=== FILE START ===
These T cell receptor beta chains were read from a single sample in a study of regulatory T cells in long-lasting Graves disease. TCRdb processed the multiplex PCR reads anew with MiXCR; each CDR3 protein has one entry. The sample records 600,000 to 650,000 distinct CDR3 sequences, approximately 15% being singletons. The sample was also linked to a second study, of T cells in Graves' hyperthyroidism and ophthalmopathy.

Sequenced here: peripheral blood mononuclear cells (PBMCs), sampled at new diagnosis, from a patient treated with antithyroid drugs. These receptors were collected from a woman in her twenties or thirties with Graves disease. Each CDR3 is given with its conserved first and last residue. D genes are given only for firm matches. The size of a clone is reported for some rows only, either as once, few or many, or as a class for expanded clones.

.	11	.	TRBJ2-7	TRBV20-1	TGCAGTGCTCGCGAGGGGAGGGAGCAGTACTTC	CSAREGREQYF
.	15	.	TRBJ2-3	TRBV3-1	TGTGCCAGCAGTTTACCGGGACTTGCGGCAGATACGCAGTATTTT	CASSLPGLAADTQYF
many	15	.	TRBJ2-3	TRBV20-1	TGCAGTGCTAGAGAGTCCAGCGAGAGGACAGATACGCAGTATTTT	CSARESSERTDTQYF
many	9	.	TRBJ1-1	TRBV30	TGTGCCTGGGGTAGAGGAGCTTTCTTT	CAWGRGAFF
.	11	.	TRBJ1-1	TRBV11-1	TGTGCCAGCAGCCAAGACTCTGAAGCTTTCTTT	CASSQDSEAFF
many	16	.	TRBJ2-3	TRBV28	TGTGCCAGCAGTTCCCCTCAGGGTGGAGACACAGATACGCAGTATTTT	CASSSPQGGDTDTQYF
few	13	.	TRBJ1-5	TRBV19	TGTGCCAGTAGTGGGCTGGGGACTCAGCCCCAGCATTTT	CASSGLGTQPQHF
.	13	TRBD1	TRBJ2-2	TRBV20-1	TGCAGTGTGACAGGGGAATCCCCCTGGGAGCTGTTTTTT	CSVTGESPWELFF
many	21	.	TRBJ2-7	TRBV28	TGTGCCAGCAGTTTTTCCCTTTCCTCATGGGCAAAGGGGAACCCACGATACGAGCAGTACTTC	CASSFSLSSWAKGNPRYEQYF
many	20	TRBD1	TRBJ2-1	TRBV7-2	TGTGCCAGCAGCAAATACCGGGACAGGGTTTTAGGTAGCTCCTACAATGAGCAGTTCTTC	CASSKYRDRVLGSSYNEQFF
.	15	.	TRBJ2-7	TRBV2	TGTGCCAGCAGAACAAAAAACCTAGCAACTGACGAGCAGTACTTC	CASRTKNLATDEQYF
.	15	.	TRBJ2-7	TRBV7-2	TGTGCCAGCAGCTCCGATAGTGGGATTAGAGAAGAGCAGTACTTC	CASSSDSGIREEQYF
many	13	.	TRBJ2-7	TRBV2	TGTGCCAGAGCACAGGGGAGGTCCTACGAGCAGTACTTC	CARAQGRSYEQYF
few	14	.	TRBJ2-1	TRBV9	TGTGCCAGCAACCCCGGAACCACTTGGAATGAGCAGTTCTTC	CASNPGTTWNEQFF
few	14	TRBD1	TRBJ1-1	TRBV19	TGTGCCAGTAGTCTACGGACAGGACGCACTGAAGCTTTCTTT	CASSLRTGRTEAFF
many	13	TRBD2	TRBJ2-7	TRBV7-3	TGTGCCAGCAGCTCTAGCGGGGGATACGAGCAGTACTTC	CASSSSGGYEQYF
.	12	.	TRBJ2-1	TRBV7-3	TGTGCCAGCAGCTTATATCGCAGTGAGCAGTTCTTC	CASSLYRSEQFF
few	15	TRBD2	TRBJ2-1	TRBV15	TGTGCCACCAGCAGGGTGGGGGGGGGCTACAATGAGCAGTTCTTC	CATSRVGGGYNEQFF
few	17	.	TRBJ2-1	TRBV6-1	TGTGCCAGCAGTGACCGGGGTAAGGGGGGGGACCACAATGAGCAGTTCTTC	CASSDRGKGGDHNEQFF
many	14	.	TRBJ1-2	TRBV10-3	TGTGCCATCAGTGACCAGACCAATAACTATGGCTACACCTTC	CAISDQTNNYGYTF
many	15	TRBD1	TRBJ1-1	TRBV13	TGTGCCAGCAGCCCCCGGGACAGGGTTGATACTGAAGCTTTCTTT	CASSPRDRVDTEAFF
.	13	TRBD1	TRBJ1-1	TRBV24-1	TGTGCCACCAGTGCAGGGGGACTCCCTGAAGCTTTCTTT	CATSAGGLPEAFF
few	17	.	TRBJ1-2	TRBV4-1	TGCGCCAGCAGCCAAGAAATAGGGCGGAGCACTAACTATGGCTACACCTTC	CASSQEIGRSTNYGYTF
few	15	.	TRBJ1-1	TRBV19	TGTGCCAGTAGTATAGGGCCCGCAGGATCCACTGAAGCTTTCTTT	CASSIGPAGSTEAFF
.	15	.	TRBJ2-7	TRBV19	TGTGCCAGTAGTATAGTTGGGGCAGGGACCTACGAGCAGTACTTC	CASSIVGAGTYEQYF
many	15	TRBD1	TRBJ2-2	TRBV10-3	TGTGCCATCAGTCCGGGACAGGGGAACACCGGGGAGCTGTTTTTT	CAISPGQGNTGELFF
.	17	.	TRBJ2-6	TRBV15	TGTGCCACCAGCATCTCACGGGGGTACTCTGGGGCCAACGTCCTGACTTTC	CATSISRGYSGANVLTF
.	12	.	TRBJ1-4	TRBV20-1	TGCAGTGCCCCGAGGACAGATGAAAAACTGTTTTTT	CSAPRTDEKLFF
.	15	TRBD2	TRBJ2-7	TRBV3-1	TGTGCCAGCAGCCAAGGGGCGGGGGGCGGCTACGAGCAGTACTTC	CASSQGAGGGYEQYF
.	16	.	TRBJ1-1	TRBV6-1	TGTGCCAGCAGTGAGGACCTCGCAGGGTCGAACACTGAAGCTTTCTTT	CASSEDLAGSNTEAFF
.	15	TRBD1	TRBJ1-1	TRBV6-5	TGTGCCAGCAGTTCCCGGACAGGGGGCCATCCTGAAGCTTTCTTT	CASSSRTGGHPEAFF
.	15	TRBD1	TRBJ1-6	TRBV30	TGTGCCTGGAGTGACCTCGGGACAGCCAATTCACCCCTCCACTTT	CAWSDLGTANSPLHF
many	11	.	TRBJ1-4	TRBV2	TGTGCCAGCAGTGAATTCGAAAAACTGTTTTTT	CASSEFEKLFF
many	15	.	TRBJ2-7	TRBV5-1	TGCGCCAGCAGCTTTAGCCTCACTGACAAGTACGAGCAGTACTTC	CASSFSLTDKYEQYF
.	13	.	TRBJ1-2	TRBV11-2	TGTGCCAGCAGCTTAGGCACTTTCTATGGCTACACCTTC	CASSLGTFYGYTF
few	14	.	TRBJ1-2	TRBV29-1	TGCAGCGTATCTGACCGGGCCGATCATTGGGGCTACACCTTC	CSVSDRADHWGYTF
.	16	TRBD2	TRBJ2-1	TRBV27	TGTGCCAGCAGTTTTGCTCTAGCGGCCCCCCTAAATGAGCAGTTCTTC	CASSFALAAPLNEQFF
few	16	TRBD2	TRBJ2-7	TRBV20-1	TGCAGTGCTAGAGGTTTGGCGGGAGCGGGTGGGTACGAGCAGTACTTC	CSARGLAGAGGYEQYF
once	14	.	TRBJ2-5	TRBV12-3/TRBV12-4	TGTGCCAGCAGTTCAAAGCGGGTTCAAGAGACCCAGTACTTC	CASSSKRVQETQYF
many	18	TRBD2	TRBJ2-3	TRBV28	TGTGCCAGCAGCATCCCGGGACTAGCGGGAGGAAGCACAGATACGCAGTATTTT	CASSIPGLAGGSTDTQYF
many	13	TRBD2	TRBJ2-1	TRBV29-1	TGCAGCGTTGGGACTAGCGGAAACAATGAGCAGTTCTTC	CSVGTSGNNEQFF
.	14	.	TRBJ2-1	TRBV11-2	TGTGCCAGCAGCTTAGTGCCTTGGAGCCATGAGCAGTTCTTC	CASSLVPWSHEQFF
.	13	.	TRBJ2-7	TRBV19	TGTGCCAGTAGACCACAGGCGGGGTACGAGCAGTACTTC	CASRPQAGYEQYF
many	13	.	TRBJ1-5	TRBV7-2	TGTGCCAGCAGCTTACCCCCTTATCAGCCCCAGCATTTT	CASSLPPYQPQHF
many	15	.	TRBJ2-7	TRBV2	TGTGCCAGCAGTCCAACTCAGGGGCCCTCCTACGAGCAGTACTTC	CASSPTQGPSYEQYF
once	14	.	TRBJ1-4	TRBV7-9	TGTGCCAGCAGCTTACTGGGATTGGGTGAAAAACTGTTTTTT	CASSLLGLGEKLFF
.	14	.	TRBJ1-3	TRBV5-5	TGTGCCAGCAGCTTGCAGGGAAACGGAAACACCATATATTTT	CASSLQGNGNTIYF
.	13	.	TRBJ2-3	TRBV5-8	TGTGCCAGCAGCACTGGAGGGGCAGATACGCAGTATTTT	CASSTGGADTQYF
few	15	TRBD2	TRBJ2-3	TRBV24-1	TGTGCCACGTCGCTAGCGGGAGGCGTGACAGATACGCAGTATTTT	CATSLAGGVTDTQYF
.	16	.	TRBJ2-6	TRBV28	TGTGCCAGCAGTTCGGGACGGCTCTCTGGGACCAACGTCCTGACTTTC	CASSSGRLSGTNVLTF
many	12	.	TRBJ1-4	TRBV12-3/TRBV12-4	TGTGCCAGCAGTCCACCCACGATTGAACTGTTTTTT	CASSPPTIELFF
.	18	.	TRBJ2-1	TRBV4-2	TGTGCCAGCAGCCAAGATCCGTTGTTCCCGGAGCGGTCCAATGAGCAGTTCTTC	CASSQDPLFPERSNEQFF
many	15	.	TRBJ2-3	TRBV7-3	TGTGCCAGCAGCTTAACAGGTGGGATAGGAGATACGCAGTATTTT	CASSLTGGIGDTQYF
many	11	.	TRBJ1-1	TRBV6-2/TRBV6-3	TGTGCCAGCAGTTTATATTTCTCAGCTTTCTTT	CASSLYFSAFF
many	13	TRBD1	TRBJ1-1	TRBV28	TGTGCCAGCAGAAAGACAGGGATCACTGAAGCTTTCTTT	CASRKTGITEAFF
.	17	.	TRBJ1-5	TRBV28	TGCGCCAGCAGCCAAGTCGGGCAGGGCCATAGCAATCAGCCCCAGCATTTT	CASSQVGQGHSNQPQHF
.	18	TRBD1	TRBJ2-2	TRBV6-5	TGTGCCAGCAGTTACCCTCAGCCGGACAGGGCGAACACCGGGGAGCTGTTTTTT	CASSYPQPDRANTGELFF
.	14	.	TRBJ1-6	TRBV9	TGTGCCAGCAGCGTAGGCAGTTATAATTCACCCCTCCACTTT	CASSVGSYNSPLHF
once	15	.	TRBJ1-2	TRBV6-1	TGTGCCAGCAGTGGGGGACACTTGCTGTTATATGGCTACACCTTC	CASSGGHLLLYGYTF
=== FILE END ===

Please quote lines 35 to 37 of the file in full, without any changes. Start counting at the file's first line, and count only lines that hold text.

many	11	.	TRBJ1-4	TRBV2	TGTGCCAGCAGTGAATTCGAAAAACTGTTTTTT	CASSEFEKLFF
many	15	.	TRBJ2-7	TRBV5-1	TGCGCCAGCAGCTTTAGCCTCACTGACAAGTACGAGCAGTACTTC	CASSFSLTDKYEQYF
.	13	.	TRBJ1-2	TRBV11-2	TGTGCCAGCAGCTTAGGCACTTTCTATGGCTACACCTTC	CASSLGTFYGYTF